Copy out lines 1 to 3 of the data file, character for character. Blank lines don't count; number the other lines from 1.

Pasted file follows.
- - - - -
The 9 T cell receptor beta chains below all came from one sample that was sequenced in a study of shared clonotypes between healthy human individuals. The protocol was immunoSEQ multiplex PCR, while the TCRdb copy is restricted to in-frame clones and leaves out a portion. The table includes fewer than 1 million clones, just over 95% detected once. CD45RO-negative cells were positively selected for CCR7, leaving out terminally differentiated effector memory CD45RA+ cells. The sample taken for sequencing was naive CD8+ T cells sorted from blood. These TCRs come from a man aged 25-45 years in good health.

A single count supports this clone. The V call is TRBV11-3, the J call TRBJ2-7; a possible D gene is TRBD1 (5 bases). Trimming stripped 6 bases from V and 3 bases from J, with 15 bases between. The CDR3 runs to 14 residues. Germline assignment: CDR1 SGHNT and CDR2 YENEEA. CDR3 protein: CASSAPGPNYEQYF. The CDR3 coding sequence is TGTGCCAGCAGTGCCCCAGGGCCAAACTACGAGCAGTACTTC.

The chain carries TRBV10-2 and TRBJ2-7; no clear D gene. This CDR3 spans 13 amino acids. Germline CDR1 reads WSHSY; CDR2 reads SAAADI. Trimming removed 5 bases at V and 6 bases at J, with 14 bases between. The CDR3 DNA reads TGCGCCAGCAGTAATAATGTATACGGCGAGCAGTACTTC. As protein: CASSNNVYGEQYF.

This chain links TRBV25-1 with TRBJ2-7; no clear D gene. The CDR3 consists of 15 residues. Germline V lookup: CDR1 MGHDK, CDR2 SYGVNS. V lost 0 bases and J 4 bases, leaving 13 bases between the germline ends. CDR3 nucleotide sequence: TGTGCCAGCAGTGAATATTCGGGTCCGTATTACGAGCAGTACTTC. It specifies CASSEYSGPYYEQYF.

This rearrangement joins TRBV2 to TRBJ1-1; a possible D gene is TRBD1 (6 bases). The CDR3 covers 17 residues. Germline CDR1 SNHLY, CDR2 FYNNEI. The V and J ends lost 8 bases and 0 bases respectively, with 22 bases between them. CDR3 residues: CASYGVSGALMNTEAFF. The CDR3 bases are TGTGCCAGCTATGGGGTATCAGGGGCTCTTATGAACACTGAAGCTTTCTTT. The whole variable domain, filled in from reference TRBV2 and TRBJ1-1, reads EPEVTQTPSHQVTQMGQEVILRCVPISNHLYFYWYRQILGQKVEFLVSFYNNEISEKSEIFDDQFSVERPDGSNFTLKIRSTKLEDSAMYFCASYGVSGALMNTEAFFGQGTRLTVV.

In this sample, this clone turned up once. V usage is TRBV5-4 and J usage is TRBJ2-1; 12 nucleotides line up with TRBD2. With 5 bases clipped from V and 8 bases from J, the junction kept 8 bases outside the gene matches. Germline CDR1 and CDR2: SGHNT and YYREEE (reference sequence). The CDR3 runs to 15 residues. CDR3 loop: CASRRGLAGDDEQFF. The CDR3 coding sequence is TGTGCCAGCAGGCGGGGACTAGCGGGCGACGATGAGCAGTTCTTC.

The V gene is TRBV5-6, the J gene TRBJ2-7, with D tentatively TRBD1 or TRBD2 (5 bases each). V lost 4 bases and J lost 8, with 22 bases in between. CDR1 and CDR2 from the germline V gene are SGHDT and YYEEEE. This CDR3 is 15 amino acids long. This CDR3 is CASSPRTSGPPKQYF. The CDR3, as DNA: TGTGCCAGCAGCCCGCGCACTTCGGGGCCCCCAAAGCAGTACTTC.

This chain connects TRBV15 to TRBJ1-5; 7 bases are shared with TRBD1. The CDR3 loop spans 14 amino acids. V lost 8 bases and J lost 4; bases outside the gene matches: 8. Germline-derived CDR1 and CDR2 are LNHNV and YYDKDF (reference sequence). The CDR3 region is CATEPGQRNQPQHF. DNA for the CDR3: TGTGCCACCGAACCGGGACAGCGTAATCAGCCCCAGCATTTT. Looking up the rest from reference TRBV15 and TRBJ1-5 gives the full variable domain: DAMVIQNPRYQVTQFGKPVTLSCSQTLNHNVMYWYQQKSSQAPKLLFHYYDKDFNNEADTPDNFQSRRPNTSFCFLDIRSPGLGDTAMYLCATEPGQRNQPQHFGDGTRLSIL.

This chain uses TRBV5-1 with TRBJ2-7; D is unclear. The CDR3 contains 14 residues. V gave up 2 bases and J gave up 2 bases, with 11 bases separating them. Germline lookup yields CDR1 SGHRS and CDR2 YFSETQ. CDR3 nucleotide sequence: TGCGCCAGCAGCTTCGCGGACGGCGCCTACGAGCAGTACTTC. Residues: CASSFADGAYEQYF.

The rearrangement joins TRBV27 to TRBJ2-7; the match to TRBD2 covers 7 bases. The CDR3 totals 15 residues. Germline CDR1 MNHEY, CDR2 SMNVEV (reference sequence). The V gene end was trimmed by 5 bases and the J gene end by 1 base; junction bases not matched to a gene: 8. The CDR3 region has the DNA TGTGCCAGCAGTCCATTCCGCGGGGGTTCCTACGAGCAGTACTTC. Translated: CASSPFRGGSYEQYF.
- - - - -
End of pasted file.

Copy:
The 9 T cell receptor beta chains below all came from one sample that was sequenced in a study of shared clonotypes between healthy human individuals. The protocol was immunoSEQ multiplex PCR, while the TCRdb copy is restricted to in-frame clones and leaves out a portion. The table includes fewer than 1 million clones, just over 95% detected once. CD45RO-negative cells were positively selected for CCR7, leaving out terminally differentiated effector memory CD45RA+ cells. The sample taken for sequencing was naive CD8+ T cells sorted from blood. These TCRs come from a man aged 25-45 years in good health.

A single count supports this clone. The V call is TRBV11-3, the J call TRBJ2-7; a possible D gene is TRBD1 (5 bases). Trimming stripped 6 bases from V and 3 bases from J, with 15 bases between. The CDR3 runs to 14 residues. Germline assignment: CDR1 SGHNT and CDR2 YENEEA. CDR3 protein: CASSAPGPNYEQYF. The CDR3 coding sequence is TGTGCCAGCAGTGCCCCAGGGCCAAACTACGAGCAGTACTTC.

The chain carries TRBV10-2 and TRBJ2-7; no clear D gene. This CDR3 spans 13 amino acids. Germline CDR1 reads WSHSY; CDR2 reads SAAADI. Trimming removed 5 bases at V and 6 bases at J, with 14 bases between. The CDR3 DNA reads TGCGCCAGCAGTAATAATGTATACGGCGAGCAGTACTTC. As protein: CASSNNVYGEQYF.